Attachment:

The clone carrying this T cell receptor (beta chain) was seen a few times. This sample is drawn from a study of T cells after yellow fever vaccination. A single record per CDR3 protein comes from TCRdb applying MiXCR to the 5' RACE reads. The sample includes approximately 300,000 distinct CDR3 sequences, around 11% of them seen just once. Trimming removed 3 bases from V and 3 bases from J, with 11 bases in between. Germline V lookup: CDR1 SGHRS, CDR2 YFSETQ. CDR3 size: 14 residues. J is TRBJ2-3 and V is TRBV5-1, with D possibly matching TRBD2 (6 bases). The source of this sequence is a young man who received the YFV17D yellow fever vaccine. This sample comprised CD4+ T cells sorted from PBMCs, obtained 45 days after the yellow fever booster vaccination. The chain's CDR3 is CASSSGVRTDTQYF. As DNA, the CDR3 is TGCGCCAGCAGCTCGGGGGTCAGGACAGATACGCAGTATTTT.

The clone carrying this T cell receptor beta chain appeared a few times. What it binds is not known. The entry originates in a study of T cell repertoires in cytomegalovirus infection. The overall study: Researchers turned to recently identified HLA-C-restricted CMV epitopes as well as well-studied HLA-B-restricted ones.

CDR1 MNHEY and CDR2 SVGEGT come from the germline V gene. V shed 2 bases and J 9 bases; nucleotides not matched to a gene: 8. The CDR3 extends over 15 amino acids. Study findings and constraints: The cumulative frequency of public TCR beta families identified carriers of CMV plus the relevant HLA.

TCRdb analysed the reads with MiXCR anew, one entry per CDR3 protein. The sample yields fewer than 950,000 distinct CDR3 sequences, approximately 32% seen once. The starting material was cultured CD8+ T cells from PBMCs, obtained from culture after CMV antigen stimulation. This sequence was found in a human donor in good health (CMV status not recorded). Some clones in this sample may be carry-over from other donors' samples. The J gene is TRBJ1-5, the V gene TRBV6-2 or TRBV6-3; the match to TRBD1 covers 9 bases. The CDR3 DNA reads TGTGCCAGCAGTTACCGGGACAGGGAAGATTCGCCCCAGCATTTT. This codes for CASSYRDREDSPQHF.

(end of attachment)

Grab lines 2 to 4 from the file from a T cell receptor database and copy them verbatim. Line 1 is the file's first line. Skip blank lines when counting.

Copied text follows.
The clone carrying this T cell receptor beta chain appeared a few times. What it binds is not known. The entry originates in a study of T cell repertoires in cytomegalovirus infection. The overall study: Researchers turned to recently identified HLA-C-restricted CMV epitopes as well as well-studied HLA-B-restricted ones.

CDR1 MNHEY and CDR2 SVGEGT come from the germline V gene. V shed 2 bases and J 9 bases; nucleotides not matched to a gene: 8. The CDR3 extends over 15 amino acids. Study findings and constraints: The cumulative frequency of public TCR beta families identified carriers of CMV plus the relevant HLA.

TCRdb analysed the reads with MiXCR anew, one entry per CDR3 protein. The sample yields fewer than 950,000 distinct CDR3 sequences, approximately 32% seen once. The starting material was cultured CD8+ T cells from PBMCs, obtained from culture after CMV antigen stimulation. This sequence was found in a human donor in good health (CMV status not recorded). Some clones in this sample may be carry-over from other donors' samples. The J gene is TRBJ1-5, the V gene TRBV6-2 or TRBV6-3; the match to TRBD1 covers 9 bases. The CDR3 DNA reads TGTGCCAGCAGTTACCGGGACAGGGAAGATTCGCCCCAGCATTTT. This codes for CASSYRDREDSPQHF.